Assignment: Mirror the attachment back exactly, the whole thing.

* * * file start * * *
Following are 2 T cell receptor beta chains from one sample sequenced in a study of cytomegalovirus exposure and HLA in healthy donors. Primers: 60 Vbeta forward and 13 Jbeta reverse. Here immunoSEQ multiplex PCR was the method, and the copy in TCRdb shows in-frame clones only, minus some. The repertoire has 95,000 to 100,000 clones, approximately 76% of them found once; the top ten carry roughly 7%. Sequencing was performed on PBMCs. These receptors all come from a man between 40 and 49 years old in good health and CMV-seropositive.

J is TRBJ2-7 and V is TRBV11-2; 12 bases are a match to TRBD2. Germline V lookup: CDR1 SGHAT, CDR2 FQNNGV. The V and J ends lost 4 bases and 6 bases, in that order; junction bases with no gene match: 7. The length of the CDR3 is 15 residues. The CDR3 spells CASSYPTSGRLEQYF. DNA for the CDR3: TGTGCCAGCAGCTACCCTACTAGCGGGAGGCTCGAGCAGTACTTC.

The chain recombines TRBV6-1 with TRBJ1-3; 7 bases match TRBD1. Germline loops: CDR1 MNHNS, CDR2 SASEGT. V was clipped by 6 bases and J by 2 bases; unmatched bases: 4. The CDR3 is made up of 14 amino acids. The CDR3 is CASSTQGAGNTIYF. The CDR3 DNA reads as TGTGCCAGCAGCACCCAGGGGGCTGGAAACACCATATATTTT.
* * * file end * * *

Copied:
Following are 2 T cell receptor beta chains from one sample sequenced in a study of cytomegalovirus exposure and HLA in healthy donors. Primers: 60 Vbeta forward and 13 Jbeta reverse. Here immunoSEQ multiplex PCR was the method, and the copy in TCRdb shows in-frame clones only, minus some. The repertoire has 95,000 to 100,000 clones, approximately 76% of them found once; the top ten carry roughly 7%. Sequencing was performed on PBMCs. These receptors all come from a man between 40 and 49 years old in good health and CMV-seropositive.

J is TRBJ2-7 and V is TRBV11-2; 12 bases are a match to TRBD2. Germline V lookup: CDR1 SGHAT, CDR2 FQNNGV. The V and J ends lost 4 bases and 6 bases, in that order; junction bases with no gene match: 7. The length of the CDR3 is 15 residues. The CDR3 spells CASSYPTSGRLEQYF. DNA for the CDR3: TGTGCCAGCAGCTACCCTACTAGCGGGAGGCTCGAGCAGTACTTC.

The chain recombines TRBV6-1 with TRBJ1-3; 7 bases match TRBD1. Germline loops: CDR1 MNHNS, CDR2 SASEGT. V was clipped by 6 bases and J by 2 bases; unmatched bases: 4. The CDR3 is made up of 14 amino acids. The CDR3 is CASSTQGAGNTIYF. The CDR3 DNA reads as TGTGCCAGCAGCACCCAGGGGGCTGGAAACACCATATATTTT.